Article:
How many advisors have adopted a flat-fee model to serve their clients? It may be more than previously thought, according to research from portfolio management fintech Advyzon.

A study of Advyzon’s roughly 1,000 client firms found that 26% have adopted some form of flat-fee revenue model for some or all of their clients, a result that surprised Charles Rowlan, senior vice president of business development at Advyzon.

“I thought that the percentage of firms billing a flat fee would be more like 10%  to 12%,” said Rowlan. “Interestingly enough, we also found that things were fairly level between large firms and smaller firms.”

Among Advyzon clients, flat-fee revenue models were somewhat more popular with larger firms than smaller firms. While just 25% of advisory businesses with under $100 million in assets under management had adopted flat fees, that proportion increased to 36% for firms with more than $100 million in assets.

While the gap between large firms and small firms is still significant, Rowlan said it was also evidence of technology’s impact on the industry.

“Firm size is not a significant factor in billing methods,” said Rowlan. “I think that’s a complement for the technology available to smaller firms. Now they are able to build out in some of the same ways that larger firms do.”

Flat fees may be more popular “around the edges” of the advisory industry, said Rowlan. Large firms with the ability to scale may charge flat fees to attract and retain heirs of current clients or the next generation of investor, while newer, smaller firms may offer flat-fee services to attract new clients so that they may more quickly achieve the scale of their incumbent competition. He added that Advyzon’s results should be a reasonable snapshot of the RIA industry since 98% of its client firms are RIAs.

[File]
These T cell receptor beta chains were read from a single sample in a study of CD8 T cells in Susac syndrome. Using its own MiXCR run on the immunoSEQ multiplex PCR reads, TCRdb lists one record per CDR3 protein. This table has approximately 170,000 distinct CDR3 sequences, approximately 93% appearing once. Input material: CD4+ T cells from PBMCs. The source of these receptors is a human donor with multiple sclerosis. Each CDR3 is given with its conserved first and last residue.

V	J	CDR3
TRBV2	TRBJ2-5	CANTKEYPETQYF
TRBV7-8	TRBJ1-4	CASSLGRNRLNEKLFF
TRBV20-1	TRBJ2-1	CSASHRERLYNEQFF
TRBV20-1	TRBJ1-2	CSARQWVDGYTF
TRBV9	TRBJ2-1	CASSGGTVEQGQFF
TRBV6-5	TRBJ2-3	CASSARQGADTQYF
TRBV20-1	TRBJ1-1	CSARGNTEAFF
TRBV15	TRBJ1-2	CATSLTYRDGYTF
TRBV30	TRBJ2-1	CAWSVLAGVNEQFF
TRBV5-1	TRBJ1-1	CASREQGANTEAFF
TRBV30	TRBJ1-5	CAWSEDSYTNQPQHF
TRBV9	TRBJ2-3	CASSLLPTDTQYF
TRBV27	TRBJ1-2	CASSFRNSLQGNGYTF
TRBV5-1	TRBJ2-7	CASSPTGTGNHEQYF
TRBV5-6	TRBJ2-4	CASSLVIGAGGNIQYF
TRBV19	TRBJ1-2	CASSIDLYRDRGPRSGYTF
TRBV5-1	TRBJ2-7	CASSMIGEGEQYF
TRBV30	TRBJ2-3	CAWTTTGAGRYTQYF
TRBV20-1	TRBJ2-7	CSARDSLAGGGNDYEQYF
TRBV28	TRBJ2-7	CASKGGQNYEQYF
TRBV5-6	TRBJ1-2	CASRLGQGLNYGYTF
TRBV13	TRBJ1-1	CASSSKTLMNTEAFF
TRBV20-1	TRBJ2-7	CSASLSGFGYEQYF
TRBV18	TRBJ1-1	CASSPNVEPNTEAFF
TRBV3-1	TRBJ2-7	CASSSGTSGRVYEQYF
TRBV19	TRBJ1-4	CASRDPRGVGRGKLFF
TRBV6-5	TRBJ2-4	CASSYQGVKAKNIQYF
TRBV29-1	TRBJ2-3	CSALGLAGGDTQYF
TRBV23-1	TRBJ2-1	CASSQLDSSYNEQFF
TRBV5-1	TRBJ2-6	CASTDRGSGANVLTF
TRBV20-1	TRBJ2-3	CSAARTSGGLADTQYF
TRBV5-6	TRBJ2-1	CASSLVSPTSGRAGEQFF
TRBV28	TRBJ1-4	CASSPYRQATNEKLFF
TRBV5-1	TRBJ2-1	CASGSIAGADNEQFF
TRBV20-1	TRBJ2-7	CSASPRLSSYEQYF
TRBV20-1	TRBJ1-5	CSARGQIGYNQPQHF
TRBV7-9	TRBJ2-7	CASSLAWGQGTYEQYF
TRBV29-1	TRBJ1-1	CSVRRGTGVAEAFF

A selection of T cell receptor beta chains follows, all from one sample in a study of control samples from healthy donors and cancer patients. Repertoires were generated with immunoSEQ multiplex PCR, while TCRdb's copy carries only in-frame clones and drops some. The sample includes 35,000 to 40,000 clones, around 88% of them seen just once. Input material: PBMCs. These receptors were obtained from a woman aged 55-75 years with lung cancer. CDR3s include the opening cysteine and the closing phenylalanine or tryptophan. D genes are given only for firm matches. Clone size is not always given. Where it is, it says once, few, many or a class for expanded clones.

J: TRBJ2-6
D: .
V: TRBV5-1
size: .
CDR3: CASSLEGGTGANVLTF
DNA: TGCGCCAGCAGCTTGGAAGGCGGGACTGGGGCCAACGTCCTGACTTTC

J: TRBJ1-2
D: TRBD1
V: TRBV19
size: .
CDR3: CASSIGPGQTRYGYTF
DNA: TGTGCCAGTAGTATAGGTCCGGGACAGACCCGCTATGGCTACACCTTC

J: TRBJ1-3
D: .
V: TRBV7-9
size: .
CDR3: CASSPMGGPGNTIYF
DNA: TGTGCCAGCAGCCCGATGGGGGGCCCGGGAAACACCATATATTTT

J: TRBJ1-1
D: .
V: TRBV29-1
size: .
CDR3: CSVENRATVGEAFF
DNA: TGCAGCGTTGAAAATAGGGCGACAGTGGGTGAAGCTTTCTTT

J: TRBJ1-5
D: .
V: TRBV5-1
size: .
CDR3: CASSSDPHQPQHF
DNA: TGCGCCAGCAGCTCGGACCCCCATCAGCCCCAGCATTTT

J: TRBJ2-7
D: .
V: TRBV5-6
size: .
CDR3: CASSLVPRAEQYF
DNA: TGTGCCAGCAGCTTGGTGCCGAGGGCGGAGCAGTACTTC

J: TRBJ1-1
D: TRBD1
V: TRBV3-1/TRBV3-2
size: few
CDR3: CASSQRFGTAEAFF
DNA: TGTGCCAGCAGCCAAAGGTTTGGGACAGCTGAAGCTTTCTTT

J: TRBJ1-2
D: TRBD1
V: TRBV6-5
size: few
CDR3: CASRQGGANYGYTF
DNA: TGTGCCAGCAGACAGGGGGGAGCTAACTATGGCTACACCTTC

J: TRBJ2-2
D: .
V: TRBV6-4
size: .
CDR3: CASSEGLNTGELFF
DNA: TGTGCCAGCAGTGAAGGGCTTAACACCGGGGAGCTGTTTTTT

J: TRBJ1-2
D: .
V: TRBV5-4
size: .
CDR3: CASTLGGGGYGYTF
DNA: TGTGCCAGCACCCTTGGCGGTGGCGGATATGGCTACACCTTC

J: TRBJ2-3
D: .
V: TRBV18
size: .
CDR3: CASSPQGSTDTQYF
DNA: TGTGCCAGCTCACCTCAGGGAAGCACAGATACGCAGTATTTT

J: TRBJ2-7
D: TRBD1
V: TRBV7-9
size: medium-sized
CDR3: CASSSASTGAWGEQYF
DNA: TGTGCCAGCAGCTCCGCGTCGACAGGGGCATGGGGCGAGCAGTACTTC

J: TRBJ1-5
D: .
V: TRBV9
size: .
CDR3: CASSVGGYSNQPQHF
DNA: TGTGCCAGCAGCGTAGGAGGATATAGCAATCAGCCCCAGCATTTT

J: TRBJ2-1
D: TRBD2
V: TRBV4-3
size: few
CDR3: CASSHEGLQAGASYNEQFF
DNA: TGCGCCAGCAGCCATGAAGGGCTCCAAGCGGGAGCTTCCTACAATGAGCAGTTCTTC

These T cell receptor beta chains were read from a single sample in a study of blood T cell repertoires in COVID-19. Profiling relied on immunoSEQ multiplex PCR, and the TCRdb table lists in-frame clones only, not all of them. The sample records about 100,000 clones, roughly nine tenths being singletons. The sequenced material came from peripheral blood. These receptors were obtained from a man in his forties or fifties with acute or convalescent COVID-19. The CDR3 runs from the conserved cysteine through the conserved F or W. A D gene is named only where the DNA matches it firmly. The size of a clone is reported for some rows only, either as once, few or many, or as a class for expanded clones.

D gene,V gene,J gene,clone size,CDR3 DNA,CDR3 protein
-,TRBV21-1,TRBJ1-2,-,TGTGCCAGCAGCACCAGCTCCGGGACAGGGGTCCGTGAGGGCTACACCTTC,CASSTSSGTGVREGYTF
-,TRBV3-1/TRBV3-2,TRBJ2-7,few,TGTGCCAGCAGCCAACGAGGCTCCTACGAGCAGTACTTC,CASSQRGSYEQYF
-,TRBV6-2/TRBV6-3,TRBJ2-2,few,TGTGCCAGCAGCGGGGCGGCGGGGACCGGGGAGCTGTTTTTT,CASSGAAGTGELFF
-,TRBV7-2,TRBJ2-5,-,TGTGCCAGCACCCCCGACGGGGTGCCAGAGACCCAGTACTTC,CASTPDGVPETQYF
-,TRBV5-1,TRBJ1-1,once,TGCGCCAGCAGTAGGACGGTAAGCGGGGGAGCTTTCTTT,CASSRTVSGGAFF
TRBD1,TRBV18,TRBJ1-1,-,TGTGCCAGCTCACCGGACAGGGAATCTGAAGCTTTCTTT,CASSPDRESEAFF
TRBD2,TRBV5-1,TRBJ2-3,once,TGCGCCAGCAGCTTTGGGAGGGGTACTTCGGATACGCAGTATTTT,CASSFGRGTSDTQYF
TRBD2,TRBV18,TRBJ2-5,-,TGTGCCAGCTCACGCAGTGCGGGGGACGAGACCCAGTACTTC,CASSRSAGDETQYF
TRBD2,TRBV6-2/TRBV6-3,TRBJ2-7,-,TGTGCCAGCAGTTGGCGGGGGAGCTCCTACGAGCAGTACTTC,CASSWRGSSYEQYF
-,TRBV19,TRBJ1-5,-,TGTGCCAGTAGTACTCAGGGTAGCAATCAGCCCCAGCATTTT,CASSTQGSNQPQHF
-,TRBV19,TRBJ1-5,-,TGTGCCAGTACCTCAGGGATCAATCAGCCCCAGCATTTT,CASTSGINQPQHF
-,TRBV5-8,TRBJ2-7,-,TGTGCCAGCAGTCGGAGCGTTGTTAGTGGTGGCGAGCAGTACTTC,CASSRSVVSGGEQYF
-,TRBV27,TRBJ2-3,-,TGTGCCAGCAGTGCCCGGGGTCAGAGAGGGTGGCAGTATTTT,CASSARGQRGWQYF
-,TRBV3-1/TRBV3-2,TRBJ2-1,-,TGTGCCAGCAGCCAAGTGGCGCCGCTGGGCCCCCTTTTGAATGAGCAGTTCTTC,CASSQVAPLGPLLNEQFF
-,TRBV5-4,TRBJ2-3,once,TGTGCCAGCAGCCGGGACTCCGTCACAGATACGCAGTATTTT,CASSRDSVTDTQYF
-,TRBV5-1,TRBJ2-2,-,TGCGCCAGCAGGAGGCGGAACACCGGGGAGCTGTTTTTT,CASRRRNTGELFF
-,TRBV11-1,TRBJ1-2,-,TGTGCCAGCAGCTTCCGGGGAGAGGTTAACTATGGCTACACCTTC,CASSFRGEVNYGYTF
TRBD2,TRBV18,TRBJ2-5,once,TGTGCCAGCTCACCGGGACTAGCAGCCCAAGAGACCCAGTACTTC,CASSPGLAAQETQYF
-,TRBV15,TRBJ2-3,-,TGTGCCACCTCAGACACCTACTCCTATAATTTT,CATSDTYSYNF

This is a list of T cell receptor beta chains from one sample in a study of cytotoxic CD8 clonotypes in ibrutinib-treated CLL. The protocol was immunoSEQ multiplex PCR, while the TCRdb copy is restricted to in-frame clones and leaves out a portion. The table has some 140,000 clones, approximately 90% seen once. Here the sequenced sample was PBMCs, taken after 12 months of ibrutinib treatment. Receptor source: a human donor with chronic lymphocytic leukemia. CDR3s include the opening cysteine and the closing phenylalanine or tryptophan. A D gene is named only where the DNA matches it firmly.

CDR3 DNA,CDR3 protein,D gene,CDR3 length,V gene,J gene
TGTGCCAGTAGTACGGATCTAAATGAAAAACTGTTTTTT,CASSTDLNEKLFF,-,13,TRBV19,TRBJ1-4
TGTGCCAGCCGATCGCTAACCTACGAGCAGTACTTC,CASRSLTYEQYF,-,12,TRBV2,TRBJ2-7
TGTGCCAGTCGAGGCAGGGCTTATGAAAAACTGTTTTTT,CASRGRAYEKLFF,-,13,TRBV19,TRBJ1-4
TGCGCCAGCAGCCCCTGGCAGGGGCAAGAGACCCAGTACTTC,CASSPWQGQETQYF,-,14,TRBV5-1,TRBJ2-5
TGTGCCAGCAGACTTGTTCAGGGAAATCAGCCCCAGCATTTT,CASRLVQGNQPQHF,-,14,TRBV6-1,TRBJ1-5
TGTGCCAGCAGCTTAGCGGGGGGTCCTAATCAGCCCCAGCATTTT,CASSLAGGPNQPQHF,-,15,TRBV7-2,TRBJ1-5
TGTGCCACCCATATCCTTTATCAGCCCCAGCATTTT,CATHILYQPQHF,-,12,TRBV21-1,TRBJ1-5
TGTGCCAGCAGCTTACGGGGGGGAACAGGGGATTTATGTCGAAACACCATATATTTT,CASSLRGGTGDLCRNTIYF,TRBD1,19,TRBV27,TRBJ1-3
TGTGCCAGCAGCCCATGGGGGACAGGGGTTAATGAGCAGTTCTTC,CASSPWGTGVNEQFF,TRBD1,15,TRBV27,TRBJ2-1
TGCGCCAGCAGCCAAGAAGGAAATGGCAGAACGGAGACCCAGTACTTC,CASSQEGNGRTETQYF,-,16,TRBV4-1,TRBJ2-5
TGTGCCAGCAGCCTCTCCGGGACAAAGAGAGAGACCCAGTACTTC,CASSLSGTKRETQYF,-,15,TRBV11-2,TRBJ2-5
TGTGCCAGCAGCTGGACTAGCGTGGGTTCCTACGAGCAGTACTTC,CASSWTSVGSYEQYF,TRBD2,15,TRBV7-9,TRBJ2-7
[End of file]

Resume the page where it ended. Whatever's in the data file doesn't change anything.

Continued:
Still, most firms aren’t charging assets-under-management fees or flat fees exclusively, said Advyzon, with 80% of its clients using more than one fee schedule.

For firms charging a traditional percentage-of-assets-under-management fee, most (85%) use a tiered fee schedule, with lower rates for assets above a certain threshold. But even these advisors differ on how their fees are applied.

Most of these advisors charging tiered traditional AUM fees, 76%, use a “blended” tier rate that, similar to federal income tax brackets, applies the higher-tiered fee only to assets exceeding a certain amount. A minority, 24%, use a “best” tier rate, applying the best possible fee calculation to all of a client’s assets.

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